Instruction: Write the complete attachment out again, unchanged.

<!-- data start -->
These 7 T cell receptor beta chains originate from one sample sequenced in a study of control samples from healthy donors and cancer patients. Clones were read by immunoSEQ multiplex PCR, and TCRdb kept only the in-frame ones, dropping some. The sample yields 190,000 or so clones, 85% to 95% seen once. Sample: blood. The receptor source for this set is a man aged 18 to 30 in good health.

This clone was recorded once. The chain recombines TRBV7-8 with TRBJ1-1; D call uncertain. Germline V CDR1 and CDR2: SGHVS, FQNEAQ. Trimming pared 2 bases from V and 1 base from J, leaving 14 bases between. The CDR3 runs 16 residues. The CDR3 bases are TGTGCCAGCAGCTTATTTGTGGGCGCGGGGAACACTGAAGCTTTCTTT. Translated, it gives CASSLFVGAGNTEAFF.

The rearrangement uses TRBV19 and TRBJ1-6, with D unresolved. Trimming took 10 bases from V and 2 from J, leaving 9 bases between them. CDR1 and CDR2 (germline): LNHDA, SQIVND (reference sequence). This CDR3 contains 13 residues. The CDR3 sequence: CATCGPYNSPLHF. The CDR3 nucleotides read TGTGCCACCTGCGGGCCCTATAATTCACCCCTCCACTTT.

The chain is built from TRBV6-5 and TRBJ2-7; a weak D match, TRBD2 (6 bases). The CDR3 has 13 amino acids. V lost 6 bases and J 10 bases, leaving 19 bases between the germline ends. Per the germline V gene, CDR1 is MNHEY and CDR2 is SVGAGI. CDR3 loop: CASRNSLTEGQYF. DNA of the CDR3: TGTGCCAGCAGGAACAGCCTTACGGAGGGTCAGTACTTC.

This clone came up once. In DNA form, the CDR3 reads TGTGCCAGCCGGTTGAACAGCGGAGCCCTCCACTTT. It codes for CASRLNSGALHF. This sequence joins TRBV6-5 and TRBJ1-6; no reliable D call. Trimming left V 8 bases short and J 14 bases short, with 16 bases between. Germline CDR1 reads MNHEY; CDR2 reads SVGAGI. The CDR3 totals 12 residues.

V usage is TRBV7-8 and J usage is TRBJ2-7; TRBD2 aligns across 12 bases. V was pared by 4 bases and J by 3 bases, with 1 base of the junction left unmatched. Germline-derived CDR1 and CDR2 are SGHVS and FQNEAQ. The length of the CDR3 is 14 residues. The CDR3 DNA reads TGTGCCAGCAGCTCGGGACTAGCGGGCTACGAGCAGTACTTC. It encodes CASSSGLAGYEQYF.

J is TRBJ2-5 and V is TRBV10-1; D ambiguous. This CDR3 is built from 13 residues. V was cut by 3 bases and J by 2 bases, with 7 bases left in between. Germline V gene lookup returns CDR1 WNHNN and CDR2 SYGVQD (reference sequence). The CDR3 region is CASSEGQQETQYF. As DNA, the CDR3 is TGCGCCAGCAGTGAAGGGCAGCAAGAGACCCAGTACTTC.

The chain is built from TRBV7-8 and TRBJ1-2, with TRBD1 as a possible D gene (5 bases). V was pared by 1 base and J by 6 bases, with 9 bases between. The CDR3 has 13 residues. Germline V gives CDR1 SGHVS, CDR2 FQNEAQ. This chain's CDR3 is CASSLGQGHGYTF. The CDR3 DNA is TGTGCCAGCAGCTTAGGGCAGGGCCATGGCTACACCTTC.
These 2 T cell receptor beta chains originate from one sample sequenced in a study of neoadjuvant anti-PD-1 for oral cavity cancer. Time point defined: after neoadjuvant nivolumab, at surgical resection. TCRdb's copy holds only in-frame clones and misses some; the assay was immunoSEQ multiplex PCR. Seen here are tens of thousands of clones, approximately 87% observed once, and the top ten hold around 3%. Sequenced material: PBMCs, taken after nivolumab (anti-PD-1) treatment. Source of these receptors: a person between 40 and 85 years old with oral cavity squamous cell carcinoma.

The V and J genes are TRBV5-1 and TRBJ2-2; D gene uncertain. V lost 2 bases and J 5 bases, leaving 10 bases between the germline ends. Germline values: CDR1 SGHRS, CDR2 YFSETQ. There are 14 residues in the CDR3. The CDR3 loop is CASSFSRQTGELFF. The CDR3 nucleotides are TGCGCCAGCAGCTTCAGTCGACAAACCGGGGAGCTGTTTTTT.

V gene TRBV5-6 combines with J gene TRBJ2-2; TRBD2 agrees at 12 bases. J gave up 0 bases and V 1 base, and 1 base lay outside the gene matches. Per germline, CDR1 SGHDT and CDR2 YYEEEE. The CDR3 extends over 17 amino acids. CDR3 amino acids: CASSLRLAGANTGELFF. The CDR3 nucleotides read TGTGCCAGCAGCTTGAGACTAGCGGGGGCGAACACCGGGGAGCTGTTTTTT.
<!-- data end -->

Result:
These 7 T cell receptor beta chains originate from one sample sequenced in a study of control samples from healthy donors and cancer patients. Clones were read by immunoSEQ multiplex PCR, and TCRdb kept only the in-frame ones, dropping some. The sample yields 190,000 or so clones, 85% to 95% seen once. Sample: blood. The receptor source for this set is a man aged 18 to 30 in good health.

This clone was recorded once. The chain recombines TRBV7-8 with TRBJ1-1; D call uncertain. Germline V CDR1 and CDR2: SGHVS, FQNEAQ. Trimming pared 2 bases from V and 1 base from J, leaving 14 bases between. The CDR3 runs 16 residues. The CDR3 bases are TGTGCCAGCAGCTTATTTGTGGGCGCGGGGAACACTGAAGCTTTCTTT. Translated, it gives CASSLFVGAGNTEAFF.

The rearrangement uses TRBV19 and TRBJ1-6, with D unresolved. Trimming took 10 bases from V and 2 from J, leaving 9 bases between them. CDR1 and CDR2 (germline): LNHDA, SQIVND (reference sequence). This CDR3 contains 13 residues. The CDR3 sequence: CATCGPYNSPLHF. The CDR3 nucleotides read TGTGCCACCTGCGGGCCCTATAATTCACCCCTCCACTTT.

The chain is built from TRBV6-5 and TRBJ2-7; a weak D match, TRBD2 (6 bases). The CDR3 has 13 amino acids. V lost 6 bases and J 10 bases, leaving 19 bases between the germline ends. Per the germline V gene, CDR1 is MNHEY and CDR2 is SVGAGI. CDR3 loop: CASRNSLTEGQYF. DNA of the CDR3: TGTGCCAGCAGGAACAGCCTTACGGAGGGTCAGTACTTC.

This clone came up once. In DNA form, the CDR3 reads TGTGCCAGCCGGTTGAACAGCGGAGCCCTCCACTTT. It codes for CASRLNSGALHF. This sequence joins TRBV6-5 and TRBJ1-6; no reliable D call. Trimming left V 8 bases short and J 14 bases short, with 16 bases between. Germline CDR1 reads MNHEY; CDR2 reads SVGAGI. The CDR3 totals 12 residues.

V usage is TRBV7-8 and J usage is TRBJ2-7; TRBD2 aligns across 12 bases. V was pared by 4 bases and J by 3 bases, with 1 base of the junction left unmatched. Germline-derived CDR1 and CDR2 are SGHVS and FQNEAQ. The length of the CDR3 is 14 residues. The CDR3 DNA reads TGTGCCAGCAGCTCGGGACTAGCGGGCTACGAGCAGTACTTC. It encodes CASSSGLAGYEQYF.

J is TRBJ2-5 and V is TRBV10-1; D ambiguous. This CDR3 is built from 13 residues. V was cut by 3 bases and J by 2 bases, with 7 bases left in between. Germline V gene lookup returns CDR1 WNHNN and CDR2 SYGVQD (reference sequence). The CDR3 region is CASSEGQQETQYF. As DNA, the CDR3 is TGCGCCAGCAGTGAAGGGCAGCAAGAGACCCAGTACTTC.

The chain is built from TRBV7-8 and TRBJ1-2, with TRBD1 as a possible D gene (5 bases). V was pared by 1 base and J by 6 bases, with 9 bases between. The CDR3 has 13 residues. Germline V gives CDR1 SGHVS, CDR2 FQNEAQ. This chain's CDR3 is CASSLGQGHGYTF. The CDR3 DNA is TGTGCCAGCAGCTTAGGGCAGGGCCATGGCTACACCTTC.
These 2 T cell receptor beta chains originate from one sample sequenced in a study of neoadjuvant anti-PD-1 for oral cavity cancer. Time point defined: after neoadjuvant nivolumab, at surgical resection. TCRdb's copy holds only in-frame clones and misses some; the assay was immunoSEQ multiplex PCR. Seen here are tens of thousands of clones, approximately 87% observed once, and the top ten hold around 3%. Sequenced material: PBMCs, taken after nivolumab (anti-PD-1) treatment. Source of these receptors: a person between 40 and 85 years old with oral cavity squamous cell carcinoma.

The V and J genes are TRBV5-1 and TRBJ2-2; D gene uncertain. V lost 2 bases and J 5 bases, leaving 10 bases between the germline ends. Germline values: CDR1 SGHRS, CDR2 YFSETQ. There are 14 residues in the CDR3. The CDR3 loop is CASSFSRQTGELFF. The CDR3 nucleotides are TGCGCCAGCAGCTTCAGTCGACAAACCGGGGAGCTGTTTTTT.

V gene TRBV5-6 combines with J gene TRBJ2-2; TRBD2 agrees at 12 bases. J gave up 0 bases and V 1 base, and 1 base lay outside the gene matches. Per germline, CDR1 SGHDT and CDR2 YYEEEE. The CDR3 extends over 17 amino acids. CDR3 amino acids: CASSLRLAGANTGELFF. The CDR3 nucleotides read TGTGCCAGCAGCTTGAGACTAGCGGGGGCGAACACCGGGGAGCTGTTTTTT.